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Factors associated with unfavorable evolution of tuberculosis in HIV infected persons
© Dumitrescu et al; licensee BioMed Central Ltd. 2013
Published: 16 December 2013
Tuberculosis (TB) is one of the most common opportunistic infections in HIV-infected patients, with severe evolutive potential.
We evaluated the prevalence and the clinical aspects of TB in HIV-infected persons in order to identify factors associated with unfavorable evolution of TB.
We performed an observational, retrospective study (01 January 2009 – 31 December 2011) on 387 HIV-infected patients in evidence at the HIV/AIDS Craiova Regional Center. We analyzed the epidemiological, clinical and paraclinical data (smears and cultures for Mycobacterium tuberculosis, immunovirological evaluation) for patients who presented at least 2 times per year at the regional center.
During the studied period 59 patients (15.3%) presented TB (9 cases simultaneously diagnosed with HIV and TB). General data on the study group: average age at the moment of TB diagnosis: 25.5±7.4 years; equal gender distribution: male/female 30/29; rural/urban 40/19 (67.8/32.2%); average CD4 count 3 months before TB diagnosis: 179±204 cells/cmm; average viral load: 5.09±5.3 log10. TB was: pulmonary: 46 cases (77.9%), extrapulmonary 8 (13.6%), multiple locations 5 (8.5%). 19 cases (32.2%) were bacteriologically confirmed (positive smears and/or positive cultures). 53 patients (89.8%) were under antiretroviral treatment, with a very good adherence in 19 patients (32.2%). Other opportunistic infections apart from TB were recorded in 28 patients (47.4%). 29 patients (49.2%) had favorable outcome, complication or relapse occurred in 10 cases (16.9%) and 20 patients (33.9%) died. Factors associated with unfavorable evolution were: delay in the introduction of anti-TB treatment more than 30 days from the first symptom (p=0.001); the presence of other opportunistic infections apart from TB (p=0.0001), low adherence to treatment (p=0.0001). Death was associated with extrapulmonary/multiple location of TB (p=0.005) and average CD4<100 cells/cmm (p=0.002).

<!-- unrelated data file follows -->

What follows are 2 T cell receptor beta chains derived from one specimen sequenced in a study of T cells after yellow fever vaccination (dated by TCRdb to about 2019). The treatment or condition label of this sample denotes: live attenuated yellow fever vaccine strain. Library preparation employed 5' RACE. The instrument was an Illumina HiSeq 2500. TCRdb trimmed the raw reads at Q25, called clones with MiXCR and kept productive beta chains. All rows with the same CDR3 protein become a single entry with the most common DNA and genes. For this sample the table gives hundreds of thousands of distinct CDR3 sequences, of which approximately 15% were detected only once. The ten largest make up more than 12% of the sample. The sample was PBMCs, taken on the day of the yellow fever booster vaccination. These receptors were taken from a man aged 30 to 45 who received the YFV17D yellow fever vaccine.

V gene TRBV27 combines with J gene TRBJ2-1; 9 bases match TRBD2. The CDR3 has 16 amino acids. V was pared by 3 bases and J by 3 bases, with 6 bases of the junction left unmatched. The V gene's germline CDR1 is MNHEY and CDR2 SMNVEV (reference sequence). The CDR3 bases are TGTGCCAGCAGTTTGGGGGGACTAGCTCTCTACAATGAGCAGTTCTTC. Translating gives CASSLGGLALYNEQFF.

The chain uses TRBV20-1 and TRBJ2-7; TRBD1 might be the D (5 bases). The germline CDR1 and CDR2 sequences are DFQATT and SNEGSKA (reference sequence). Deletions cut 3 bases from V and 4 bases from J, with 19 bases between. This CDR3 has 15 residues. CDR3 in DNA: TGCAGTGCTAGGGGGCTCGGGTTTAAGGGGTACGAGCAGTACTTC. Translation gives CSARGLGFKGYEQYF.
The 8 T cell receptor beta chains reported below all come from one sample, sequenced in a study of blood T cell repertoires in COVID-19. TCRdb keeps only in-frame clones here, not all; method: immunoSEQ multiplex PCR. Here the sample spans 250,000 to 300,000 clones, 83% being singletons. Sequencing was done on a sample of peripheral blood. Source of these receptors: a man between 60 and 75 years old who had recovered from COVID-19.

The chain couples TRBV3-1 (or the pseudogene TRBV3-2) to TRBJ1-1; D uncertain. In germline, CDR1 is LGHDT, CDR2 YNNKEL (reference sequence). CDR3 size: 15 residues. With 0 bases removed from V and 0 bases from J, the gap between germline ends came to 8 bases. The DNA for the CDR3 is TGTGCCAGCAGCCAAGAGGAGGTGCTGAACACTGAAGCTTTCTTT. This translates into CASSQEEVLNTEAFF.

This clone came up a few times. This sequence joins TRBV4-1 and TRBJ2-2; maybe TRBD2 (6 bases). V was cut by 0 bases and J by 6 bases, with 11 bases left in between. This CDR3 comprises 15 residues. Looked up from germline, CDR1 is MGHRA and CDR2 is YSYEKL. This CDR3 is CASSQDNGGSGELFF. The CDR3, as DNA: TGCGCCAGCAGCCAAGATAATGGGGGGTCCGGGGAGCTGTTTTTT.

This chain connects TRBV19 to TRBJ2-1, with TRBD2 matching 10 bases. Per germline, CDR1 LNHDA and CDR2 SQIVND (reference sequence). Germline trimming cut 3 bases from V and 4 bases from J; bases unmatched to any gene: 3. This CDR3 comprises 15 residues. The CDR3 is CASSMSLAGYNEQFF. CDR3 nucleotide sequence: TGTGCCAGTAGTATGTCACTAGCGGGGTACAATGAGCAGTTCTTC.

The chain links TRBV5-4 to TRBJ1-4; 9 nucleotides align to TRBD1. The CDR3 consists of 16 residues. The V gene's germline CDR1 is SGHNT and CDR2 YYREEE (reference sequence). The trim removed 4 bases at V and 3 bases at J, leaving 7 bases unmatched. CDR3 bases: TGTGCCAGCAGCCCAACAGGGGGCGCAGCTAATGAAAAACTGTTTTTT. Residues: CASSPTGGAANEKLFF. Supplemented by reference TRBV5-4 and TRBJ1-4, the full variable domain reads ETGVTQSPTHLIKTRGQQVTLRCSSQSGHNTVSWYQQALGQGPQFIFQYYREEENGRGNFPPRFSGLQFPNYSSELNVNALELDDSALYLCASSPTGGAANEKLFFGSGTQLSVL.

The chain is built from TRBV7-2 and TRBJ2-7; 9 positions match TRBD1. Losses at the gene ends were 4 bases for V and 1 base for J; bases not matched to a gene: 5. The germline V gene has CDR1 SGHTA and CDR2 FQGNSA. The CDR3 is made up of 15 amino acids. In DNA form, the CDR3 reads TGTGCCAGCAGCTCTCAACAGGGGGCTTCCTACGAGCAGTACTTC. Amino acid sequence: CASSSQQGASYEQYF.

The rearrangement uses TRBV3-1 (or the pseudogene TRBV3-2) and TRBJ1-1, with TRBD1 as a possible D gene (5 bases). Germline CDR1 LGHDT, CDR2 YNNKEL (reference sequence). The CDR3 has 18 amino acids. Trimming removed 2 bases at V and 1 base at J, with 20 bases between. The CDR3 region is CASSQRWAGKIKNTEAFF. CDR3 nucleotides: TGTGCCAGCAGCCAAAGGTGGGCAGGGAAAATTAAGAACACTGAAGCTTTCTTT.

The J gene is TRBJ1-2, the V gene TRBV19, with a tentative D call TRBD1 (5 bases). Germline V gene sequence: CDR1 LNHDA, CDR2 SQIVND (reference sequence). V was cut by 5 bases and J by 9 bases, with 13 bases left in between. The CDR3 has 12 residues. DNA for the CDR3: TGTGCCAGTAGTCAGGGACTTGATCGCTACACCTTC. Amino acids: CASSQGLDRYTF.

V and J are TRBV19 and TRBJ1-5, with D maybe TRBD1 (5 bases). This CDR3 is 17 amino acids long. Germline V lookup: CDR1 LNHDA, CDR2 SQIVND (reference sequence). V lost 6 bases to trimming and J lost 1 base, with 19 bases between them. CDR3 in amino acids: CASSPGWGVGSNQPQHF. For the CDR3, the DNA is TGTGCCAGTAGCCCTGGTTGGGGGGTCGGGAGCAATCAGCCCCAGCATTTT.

Tuberculosis is common in patients infected with HIV, the unfavorable evolution being associated with severe immunosuppression, extrapulmonary TB location, poor adherence and delay in the introduction of anti-TB treatment.
This article is published under license to BioMed Central Ltd. This is an Open Access article distributed under the terms of the Creative Commons Attribution License (http://creativecommons.org/licenses/by/2.0), which permits unrestricted use, distribution, and reproduction in any medium, provided the original work is properly cited.